As a workaround, I’m okay with not extending the smallest (and longest) leg sections which were also the springiest. But that wasn’t the real culprit. The problem is the fixed extended center column. Any high wind or slight bump resonates through the center column and down through the legs. It wouldn’t move nearly as much if the center column could be lowered, but then the additional hardware of another twist-lock would add to the weight. If you plan to do any time exposures using this tripod, be sure to use a remote release. There’s a retractable hook on the bottom of the center column to hang your camera bag as a weight. I didn’t find that the extra weight made much difference, and depending on your bag it might actually catch the wind and make it worse. Also, the legs fold out and lock at a wider spread, but because of the fixed center column, the minimum height is 16.75″ to the top of the quick release. Not exactly low to the ground for macro work.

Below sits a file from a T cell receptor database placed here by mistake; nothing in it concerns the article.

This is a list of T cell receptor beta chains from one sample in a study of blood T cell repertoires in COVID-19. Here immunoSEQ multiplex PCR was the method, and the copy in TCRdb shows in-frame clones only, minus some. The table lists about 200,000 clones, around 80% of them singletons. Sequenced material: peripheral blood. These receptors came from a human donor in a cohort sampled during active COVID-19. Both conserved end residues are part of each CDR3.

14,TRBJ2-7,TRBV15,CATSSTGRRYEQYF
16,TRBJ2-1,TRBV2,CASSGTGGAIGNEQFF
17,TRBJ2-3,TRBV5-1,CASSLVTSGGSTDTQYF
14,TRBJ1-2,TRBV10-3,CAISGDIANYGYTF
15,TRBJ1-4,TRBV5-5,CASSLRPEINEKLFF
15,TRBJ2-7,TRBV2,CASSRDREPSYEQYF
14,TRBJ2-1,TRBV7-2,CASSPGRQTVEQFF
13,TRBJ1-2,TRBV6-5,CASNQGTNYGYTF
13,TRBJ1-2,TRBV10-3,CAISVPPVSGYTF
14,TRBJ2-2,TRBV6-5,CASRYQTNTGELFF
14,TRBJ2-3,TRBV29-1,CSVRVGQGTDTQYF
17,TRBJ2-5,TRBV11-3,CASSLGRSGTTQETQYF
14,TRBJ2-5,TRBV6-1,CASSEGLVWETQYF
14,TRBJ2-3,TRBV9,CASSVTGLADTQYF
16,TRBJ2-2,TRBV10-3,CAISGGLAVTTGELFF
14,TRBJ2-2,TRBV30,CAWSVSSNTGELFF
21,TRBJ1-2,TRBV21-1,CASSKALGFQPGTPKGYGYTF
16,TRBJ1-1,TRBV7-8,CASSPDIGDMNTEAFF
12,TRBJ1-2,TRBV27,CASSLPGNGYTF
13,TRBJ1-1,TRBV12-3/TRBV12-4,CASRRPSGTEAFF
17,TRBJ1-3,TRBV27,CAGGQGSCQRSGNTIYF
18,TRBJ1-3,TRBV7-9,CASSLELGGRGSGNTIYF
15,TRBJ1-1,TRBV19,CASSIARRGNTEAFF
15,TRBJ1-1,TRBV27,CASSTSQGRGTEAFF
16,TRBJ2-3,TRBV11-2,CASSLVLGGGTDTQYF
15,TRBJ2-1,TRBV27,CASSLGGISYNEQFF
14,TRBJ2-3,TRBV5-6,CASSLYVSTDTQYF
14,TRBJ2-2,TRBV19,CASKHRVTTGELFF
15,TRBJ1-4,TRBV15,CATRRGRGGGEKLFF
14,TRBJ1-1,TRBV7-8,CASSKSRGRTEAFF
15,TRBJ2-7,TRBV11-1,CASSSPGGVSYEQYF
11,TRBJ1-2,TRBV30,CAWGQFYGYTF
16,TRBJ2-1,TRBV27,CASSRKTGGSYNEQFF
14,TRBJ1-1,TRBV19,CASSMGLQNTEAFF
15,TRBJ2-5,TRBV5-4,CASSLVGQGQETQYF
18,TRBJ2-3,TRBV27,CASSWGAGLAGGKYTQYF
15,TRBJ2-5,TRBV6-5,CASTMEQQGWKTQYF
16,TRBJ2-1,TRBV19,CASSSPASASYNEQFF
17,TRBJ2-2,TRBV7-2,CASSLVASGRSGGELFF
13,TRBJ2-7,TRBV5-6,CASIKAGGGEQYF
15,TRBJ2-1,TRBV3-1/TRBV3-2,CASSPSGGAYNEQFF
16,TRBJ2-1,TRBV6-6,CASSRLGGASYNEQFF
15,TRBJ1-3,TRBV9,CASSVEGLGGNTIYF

The ball head is small but strong. The quick release works perfectly with my existing Kirk L-brackets and plates. Some reviewers have complained that the quick release knob is difficult to turn. I don’t know if they’re referring to the screw on the bottom of the QR plate or the knob to tighten the QR clamp on the ball head. Whatever the case, camera plates are generally meant to stay on the camera. You shouldn’t need to remove them even when you’re not using the tripod. If you have more than one camera, get another QR plate. If you mount the plate properly on your camera, the knob to tighten the quick release is easy to reach and turn. I can tighten it plenty without any problems. Just to be clear, the plate goes on so that the camera moves side to side, not front to back when the QR is slightly loosened. (check out the photos) I keep the QR knob pointing forward to avoid bumping it with my chin or face.